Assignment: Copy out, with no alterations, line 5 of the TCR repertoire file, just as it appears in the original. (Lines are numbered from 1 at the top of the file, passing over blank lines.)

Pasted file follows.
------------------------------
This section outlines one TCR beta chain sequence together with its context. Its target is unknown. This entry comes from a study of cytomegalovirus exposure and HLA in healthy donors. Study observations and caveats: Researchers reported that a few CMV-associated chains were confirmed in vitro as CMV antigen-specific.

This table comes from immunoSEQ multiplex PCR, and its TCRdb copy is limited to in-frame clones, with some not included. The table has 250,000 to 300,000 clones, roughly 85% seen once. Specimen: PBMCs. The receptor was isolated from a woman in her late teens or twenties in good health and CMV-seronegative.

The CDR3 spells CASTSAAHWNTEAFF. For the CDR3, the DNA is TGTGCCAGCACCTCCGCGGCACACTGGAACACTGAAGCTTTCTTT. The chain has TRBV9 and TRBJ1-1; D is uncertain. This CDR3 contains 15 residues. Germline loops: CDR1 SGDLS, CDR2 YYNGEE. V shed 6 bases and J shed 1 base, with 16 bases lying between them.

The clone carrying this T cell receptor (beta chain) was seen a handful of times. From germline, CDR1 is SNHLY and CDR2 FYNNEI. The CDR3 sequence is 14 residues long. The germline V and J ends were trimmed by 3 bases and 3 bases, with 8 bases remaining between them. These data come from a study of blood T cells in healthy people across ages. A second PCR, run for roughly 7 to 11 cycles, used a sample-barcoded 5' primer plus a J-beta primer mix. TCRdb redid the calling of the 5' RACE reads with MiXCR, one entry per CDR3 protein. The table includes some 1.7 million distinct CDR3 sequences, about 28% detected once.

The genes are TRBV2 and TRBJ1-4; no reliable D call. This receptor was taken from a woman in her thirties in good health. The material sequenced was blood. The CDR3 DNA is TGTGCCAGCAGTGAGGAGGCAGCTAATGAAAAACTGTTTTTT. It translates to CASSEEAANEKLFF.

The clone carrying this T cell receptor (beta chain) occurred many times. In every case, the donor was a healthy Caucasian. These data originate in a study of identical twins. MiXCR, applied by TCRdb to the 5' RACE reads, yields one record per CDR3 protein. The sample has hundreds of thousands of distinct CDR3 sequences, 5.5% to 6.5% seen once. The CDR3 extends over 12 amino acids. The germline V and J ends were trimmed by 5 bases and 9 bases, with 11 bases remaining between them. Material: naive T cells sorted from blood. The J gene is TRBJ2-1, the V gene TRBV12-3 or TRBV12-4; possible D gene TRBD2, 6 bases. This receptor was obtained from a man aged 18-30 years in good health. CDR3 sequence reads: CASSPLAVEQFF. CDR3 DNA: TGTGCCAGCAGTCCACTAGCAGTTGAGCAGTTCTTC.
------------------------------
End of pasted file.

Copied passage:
The genes are TRBV2 and TRBJ1-4; no reliable D call. This receptor was taken from a woman in her thirties in good health. The material sequenced was blood. The CDR3 DNA is TGTGCCAGCAGTGAGGAGGCAGCTAATGAAAAACTGTTTTTT. It translates to CASSEEAANEKLFF.